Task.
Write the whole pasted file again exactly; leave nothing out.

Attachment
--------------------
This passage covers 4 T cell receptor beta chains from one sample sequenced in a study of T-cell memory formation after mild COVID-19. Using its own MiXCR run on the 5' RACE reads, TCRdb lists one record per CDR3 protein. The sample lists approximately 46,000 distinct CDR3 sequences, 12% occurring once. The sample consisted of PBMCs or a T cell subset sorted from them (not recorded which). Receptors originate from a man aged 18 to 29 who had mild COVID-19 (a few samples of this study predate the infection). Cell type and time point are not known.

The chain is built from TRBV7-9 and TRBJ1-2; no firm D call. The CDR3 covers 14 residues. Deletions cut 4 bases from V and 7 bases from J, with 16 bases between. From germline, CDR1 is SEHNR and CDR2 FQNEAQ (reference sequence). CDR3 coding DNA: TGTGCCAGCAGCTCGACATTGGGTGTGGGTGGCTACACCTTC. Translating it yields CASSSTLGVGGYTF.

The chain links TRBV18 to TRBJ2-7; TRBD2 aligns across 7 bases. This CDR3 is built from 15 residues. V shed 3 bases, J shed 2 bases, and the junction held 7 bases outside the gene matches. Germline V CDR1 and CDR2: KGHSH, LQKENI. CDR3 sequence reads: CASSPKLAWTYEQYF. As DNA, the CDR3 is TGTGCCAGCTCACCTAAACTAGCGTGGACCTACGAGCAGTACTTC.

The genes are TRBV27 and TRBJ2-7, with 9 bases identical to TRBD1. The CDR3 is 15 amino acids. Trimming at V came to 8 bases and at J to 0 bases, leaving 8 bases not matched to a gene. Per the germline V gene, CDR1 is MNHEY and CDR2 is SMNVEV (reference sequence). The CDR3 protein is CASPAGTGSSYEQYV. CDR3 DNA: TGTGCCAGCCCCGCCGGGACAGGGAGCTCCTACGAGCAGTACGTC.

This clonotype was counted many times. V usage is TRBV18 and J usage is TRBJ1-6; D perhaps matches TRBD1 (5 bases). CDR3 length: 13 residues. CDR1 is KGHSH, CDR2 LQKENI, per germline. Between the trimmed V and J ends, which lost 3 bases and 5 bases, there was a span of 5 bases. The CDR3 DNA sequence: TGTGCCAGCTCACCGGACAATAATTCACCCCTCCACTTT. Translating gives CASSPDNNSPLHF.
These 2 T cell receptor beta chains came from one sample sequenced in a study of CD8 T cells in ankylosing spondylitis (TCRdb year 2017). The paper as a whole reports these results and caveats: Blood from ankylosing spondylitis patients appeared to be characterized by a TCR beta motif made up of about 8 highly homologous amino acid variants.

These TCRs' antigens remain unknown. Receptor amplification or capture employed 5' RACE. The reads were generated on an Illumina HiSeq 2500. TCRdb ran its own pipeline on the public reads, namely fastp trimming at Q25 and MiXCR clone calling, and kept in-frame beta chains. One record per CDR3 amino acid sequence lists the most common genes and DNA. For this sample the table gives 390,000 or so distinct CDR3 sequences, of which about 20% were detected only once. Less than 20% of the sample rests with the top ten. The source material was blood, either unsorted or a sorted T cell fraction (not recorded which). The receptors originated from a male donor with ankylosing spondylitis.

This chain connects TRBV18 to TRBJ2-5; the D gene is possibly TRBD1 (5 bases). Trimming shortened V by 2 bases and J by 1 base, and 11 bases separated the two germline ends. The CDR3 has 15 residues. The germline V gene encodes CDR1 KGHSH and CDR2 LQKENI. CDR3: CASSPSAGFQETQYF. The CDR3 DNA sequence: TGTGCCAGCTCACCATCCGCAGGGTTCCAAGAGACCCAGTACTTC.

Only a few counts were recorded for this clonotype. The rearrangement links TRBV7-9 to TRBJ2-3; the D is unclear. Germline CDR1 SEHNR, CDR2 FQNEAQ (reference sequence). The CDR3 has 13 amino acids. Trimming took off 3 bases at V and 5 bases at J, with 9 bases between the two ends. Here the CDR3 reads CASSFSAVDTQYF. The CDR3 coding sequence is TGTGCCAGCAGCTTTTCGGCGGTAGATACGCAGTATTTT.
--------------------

This passage covers 4 T cell receptor beta chains from one sample sequenced in a study of T-cell memory formation after mild COVID-19. Using its own MiXCR run on the 5' RACE reads, TCRdb lists one record per CDR3 protein. The sample lists approximately 46,000 distinct CDR3 sequences, 12% occurring once. The sample consisted of PBMCs or a T cell subset sorted from them (not recorded which). Receptors originate from a man aged 18 to 29 who had mild COVID-19 (a few samples of this study predate the infection). Cell type and time point are not known.

The chain is built from TRBV7-9 and TRBJ1-2; no firm D call. The CDR3 covers 14 residues. Deletions cut 4 bases from V and 7 bases from J, with 16 bases between. From germline, CDR1 is SEHNR and CDR2 FQNEAQ (reference sequence). CDR3 coding DNA: TGTGCCAGCAGCTCGACATTGGGTGTGGGTGGCTACACCTTC. Translating it yields CASSSTLGVGGYTF.

The chain links TRBV18 to TRBJ2-7; TRBD2 aligns across 7 bases. This CDR3 is built from 15 residues. V shed 3 bases, J shed 2 bases, and the junction held 7 bases outside the gene matches. Germline V CDR1 and CDR2: KGHSH, LQKENI. CDR3 sequence reads: CASSPKLAWTYEQYF. As DNA, the CDR3 is TGTGCCAGCTCACCTAAACTAGCGTGGACCTACGAGCAGTACTTC.

The genes are TRBV27 and TRBJ2-7, with 9 bases identical to TRBD1. The CDR3 is 15 amino acids. Trimming at V came to 8 bases and at J to 0 bases, leaving 8 bases not matched to a gene. Per the germline V gene, CDR1 is MNHEY and CDR2 is SMNVEV (reference sequence). The CDR3 protein is CASPAGTGSSYEQYV. CDR3 DNA: TGTGCCAGCCCCGCCGGGACAGGGAGCTCCTACGAGCAGTACGTC.

This clonotype was counted many times. V usage is TRBV18 and J usage is TRBJ1-6; D perhaps matches TRBD1 (5 bases). CDR3 length: 13 residues. CDR1 is KGHSH, CDR2 LQKENI, per germline. Between the trimmed V and J ends, which lost 3 bases and 5 bases, there was a span of 5 bases. The CDR3 DNA sequence: TGTGCCAGCTCACCGGACAATAATTCACCCCTCCACTTT. Translating gives CASSPDNNSPLHF.
These 2 T cell receptor beta chains came from one sample sequenced in a study of CD8 T cells in ankylosing spondylitis (TCRdb year 2017). The paper as a whole reports these results and caveats: Blood from ankylosing spondylitis patients appeared to be characterized by a TCR beta motif made up of about 8 highly homologous amino acid variants.

These TCRs' antigens remain unknown. Receptor amplification or capture employed 5' RACE. The reads were generated on an Illumina HiSeq 2500. TCRdb ran its own pipeline on the public reads, namely fastp trimming at Q25 and MiXCR clone calling, and kept in-frame beta chains. One record per CDR3 amino acid sequence lists the most common genes and DNA. For this sample the table gives 390,000 or so distinct CDR3 sequences, of which about 20% were detected only once. Less than 20% of the sample rests with the top ten. The source material was blood, either unsorted or a sorted T cell fraction (not recorded which). The receptors originated from a male donor with ankylosing spondylitis.

This chain connects TRBV18 to TRBJ2-5; the D gene is possibly TRBD1 (5 bases). Trimming shortened V by 2 bases and J by 1 base, and 11 bases separated the two germline ends. The CDR3 has 15 residues. The germline V gene encodes CDR1 KGHSH and CDR2 LQKENI. CDR3: CASSPSAGFQETQYF. The CDR3 DNA sequence: TGTGCCAGCTCACCATCCGCAGGGTTCCAAGAGACCCAGTACTTC.

Only a few counts were recorded for this clonotype. The rearrangement links TRBV7-9 to TRBJ2-3; the D is unclear. Germline CDR1 SEHNR, CDR2 FQNEAQ (reference sequence). The CDR3 has 13 amino acids. Trimming took off 3 bases at V and 5 bases at J, with 9 bases between the two ends. Here the CDR3 reads CASSFSAVDTQYF. The CDR3 coding sequence is TGTGCCAGCAGCTTTTCGGCGGTAGATACGCAGTATTTT.